EAT Stockholm Food Forum: Global Panel worried over escalating rate of obesity
Orginal article in African Eye Report.
According to him, all over the world there is an increase in overweight and it is the problem that needs critical attention.
Mr. Arnold in an interview with this reporter at the just-ended EAT Stockholm Food Forum, said the challenges which are emanating from lifestyle, malfunctioning food system and eating habbits are going to store up problems in terms of diabities, non-communicable-diseases and public health generally.
Governments should try to arrange with private sectors in food proceesing and have policies are in place to ensure that poor diet outcomes are avoided, he admonished.
He added, currently major issues on the table of Global Panel Members are on urban diets, improving diets in the era of food markets transformations and acknowleding that diets are changing in a lot of countries for variety of reasons. He said the goal of Global Panel is to ensure that things are done in the right directions by advising governments and giving recommandations based on research.
Mr Arnold observed that, it is usually poor people who are mostly affected “Who are not eating particularly well” since sometimes healthier diets are more expensive hence they end up eating less good quality food. “It is not a simple matter to say avoid unhealthy diet it’s about helping people have access to better quality diets.”he noted. He advised that leaders focus on educating people on lifestyle specially in the urban areas where people opt for a lot of processed foods. There should be public policies in place to encourge people to opt for healthier diets and better health systems, he added. Fish and vegetables should be made available, attractive and affordable to encourage people consume it than unhealthy options.
Governments have to come in to play a role by having proper policies for labelling that, some products are just unhealthy and packaging must be clear that it is unhealthy, “Increasingly we have try to at least point it out to people and make sure thatthey are very aware of the consequences of the choices they are making.”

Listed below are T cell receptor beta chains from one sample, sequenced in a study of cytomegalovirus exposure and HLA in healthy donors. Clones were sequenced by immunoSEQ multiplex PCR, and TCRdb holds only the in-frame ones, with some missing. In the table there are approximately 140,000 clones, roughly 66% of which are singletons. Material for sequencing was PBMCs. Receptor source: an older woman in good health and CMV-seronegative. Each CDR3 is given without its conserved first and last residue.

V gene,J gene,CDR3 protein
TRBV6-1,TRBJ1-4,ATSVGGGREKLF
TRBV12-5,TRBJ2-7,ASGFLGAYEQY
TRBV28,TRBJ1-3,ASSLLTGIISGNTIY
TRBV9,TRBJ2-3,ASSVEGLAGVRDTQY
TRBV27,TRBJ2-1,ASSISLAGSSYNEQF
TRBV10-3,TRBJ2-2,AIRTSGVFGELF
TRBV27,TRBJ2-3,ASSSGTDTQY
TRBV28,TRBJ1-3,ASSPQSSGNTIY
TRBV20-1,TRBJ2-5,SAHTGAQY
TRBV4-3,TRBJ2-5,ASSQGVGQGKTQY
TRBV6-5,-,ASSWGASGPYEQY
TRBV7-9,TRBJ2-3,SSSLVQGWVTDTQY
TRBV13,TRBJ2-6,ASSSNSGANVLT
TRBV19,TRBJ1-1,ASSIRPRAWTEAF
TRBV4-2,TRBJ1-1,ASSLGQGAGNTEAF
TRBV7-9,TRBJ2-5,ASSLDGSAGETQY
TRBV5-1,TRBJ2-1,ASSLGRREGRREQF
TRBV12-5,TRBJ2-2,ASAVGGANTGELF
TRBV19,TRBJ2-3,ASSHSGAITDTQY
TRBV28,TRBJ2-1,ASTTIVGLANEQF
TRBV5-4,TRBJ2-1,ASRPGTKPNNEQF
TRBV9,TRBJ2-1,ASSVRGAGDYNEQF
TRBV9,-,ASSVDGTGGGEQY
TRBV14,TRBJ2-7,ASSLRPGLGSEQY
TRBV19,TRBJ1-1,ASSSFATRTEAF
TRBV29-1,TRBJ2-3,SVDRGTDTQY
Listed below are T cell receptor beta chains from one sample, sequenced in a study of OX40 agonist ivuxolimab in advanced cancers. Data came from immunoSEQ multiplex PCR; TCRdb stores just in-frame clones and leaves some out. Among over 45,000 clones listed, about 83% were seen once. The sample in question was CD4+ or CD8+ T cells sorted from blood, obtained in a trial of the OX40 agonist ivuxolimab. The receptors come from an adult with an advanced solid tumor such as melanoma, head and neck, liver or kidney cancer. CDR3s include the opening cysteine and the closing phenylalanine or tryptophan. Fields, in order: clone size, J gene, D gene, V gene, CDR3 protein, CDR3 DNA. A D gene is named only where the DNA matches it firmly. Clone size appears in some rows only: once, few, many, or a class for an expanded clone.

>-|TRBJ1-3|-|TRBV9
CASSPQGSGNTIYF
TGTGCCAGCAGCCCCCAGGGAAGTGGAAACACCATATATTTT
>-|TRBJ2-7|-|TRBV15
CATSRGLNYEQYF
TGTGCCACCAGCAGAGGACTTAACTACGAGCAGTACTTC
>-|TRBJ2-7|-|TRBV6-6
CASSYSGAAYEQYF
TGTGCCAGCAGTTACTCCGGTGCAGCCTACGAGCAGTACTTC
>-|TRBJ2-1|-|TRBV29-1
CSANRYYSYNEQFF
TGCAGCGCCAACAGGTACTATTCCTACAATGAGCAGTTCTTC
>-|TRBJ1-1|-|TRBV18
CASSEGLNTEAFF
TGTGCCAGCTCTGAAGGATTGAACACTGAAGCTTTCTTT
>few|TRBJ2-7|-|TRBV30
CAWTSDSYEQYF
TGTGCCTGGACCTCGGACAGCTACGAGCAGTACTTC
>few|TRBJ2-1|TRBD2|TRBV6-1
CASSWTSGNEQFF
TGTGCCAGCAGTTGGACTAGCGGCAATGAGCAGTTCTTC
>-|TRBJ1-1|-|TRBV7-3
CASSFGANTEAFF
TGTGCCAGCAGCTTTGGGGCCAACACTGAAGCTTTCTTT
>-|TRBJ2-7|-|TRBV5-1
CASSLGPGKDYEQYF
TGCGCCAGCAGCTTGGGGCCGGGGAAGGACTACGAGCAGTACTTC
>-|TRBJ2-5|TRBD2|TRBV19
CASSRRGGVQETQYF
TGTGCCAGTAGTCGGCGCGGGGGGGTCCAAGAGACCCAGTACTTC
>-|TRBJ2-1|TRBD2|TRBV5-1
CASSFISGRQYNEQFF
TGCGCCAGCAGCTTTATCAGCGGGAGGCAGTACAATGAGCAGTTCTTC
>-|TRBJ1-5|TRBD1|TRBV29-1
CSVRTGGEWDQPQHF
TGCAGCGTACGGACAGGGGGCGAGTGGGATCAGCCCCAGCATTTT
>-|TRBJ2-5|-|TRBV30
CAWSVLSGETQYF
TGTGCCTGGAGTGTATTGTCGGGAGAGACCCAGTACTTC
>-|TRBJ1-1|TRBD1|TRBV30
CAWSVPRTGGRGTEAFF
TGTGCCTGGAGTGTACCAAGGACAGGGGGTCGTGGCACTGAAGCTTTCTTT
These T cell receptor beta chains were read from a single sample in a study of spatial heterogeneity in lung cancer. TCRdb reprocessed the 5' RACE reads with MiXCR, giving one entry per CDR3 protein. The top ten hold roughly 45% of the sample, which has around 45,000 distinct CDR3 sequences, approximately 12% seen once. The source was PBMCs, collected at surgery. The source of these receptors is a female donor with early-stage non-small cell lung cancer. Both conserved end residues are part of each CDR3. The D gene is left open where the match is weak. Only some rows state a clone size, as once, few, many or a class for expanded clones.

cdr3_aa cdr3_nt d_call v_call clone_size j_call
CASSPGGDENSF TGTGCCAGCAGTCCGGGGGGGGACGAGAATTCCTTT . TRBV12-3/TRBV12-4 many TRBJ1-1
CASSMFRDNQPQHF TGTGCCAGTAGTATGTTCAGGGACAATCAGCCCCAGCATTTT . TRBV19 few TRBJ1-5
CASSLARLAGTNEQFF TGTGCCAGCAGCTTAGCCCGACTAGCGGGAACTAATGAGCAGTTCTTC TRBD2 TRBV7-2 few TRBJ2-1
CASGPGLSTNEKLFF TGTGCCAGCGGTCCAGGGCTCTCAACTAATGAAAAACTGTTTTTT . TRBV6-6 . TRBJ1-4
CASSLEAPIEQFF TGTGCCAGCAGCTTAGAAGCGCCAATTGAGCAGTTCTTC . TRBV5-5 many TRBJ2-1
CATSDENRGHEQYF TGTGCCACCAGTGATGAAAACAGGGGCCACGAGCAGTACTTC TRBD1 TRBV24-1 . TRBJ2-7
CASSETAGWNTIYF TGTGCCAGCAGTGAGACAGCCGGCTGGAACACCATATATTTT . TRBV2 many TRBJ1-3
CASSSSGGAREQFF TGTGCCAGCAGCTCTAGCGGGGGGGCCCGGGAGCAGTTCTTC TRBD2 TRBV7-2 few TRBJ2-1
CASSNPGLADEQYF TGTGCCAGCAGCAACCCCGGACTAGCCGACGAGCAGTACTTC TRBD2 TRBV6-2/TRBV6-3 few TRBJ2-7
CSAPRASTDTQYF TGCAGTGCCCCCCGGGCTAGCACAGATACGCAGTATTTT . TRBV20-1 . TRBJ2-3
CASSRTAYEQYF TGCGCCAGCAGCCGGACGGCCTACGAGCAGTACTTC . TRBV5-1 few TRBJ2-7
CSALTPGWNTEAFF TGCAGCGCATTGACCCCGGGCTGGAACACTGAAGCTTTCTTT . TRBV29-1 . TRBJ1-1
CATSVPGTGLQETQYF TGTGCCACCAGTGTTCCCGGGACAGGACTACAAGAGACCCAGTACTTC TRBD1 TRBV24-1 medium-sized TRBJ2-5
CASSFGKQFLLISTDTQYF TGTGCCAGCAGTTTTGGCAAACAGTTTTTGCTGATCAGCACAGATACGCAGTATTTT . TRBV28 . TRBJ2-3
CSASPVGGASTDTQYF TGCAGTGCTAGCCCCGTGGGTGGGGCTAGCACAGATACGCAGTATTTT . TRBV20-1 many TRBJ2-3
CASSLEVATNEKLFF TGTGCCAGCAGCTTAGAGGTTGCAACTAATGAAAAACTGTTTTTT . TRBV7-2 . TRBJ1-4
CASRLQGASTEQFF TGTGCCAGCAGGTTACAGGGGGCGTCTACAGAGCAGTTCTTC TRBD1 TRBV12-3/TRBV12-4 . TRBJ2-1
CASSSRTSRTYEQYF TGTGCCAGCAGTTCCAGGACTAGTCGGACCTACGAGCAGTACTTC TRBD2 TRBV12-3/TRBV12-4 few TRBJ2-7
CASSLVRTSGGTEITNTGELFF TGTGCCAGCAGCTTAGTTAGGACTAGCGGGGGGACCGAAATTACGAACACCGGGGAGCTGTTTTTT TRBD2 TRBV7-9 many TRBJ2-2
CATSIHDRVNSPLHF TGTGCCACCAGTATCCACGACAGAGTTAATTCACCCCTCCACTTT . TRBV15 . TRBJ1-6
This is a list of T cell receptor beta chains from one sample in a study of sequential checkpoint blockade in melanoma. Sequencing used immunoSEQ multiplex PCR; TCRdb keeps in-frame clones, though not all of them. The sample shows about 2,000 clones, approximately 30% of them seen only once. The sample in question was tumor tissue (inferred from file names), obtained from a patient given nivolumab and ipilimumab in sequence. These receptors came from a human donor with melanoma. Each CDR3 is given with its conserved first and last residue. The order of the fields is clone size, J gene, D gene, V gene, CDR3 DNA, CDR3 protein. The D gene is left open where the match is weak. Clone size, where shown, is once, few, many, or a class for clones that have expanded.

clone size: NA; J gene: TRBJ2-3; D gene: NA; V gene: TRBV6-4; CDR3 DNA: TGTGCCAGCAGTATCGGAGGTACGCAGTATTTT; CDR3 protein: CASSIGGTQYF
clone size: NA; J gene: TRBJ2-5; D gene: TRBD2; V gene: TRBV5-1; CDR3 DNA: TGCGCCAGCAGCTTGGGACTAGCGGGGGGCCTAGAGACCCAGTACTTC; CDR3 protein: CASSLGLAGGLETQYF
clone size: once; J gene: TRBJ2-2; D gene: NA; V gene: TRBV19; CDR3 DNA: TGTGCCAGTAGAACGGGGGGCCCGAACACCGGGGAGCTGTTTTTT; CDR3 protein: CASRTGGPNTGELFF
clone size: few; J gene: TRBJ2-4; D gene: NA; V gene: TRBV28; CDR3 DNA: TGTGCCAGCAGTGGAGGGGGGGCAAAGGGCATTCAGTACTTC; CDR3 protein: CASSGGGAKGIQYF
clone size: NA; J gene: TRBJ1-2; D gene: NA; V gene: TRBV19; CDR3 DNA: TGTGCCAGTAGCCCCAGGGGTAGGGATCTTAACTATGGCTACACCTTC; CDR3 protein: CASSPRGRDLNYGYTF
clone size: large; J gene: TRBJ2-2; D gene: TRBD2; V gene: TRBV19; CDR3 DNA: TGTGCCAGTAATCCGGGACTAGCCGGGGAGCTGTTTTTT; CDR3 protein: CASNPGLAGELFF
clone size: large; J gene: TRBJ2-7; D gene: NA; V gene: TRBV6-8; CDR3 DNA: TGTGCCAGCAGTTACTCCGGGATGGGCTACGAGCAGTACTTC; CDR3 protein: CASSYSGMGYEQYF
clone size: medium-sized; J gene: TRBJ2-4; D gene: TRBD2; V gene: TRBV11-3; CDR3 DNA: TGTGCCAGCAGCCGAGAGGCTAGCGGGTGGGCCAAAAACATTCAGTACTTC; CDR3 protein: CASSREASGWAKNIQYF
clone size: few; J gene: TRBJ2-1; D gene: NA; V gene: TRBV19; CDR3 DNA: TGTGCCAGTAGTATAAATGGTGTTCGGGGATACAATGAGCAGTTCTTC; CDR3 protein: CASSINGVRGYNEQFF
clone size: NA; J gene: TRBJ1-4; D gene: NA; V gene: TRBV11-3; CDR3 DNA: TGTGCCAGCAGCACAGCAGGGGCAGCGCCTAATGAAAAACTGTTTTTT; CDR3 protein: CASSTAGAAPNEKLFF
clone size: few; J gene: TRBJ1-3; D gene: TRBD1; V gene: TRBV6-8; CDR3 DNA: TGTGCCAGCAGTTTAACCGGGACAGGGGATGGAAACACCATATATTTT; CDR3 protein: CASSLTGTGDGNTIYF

Sandy Thomas, Director, Global Panel on Agriculture and Food Systems for Nutrition said the aim is to help inform and influence governments to manage food systems so they deliver by healthier diets for all people in a more accessible and affordable way. She stated the reason Global Panel places emphasis on healthy diets is because there are various forms of malnutrition in Ghana and other developing countries particularly Sub-Saharan Africa and South Asia where there is undernutrition with staunty children under 5 with micro nutrients deficiency in diet, lack of ion, zinc etc.
What the panel does is to look to the evidence available to help governments introduce policies that will help combat these forms of malnutritions and deliver healthy diets. She commended Ghana for making a lot of progress in a relatively short number of years by managing to bring staunting in children under 5 down from above 30% to below20% but urged to go down further and also for the introduction of the school feeding programme which contributes to healthy diets in children. She advised that leaders should support informal markets to prepare healthier food so that people are offered a choice by making sure that markets have better sanitations, better storage for foods, they can offer more fruits and vegetables and foods doesn’t have to be cooked in fat.
According to Global Panel’s briefs for 2017, food systems are failing to deliver secure access to safe, high-quality diets for everyone. In this context, it is essential to improve food environments so that they can deliver a range of benefits to improved nutrition, healthier populations, and more productive economies.
Nutrition is a new global priority, reflected in the current Uited Nation’s designated Decade of Action on Nutrition. In the 2016 Foresight report of the Global Panel on Agriculture and Food Systems for Nutrition laid out the scale of the crisis which uncovered that more than three billion people around the world are currently affected by malnutrition as a direct impact of low-quality diets.
More than two billion have insufficient vitamins and minerals, and incidences of overweight and obesity are growing in every region. The latter are of particular concern, being responsible for the rise of diet-related non-communicable diseases (NCDs), including Type 2 diabetes, cardiovascular disease and certain forms of cancer. The challenge for policymakers around the world is to implement the policies and actions that are needed to ‘fix’ today’s food systems, which are failing to deliver secure access to safe, high-quality diets for everyone.
In this context, it is essential to improve food environments so that they can deliver a range of benefits: improved nutrition, healthier populations, and more productive local economies.
The Global Panel’s Foresight report emphasises that high-quality diets can only be achieved by implementing coordinated, nutrition-enhancing policies across the whole food system. Such actions represent a way for nations around the world to use quality diets as a key policy entry point for tackling all forms of malnutrition, from persistent undernutrition to overweight and obesity.
The bottom line is that today’s food systems are failing to drive improvements in nutrition; and, without decisive action, malnutrition will continue to grow in scale and impact. This will have severe implications for health. The risk factors associated with low-quality, less nutritious diets already pose a greater risk to health than unsafe sex, alcohol, drug and tobacco use combined.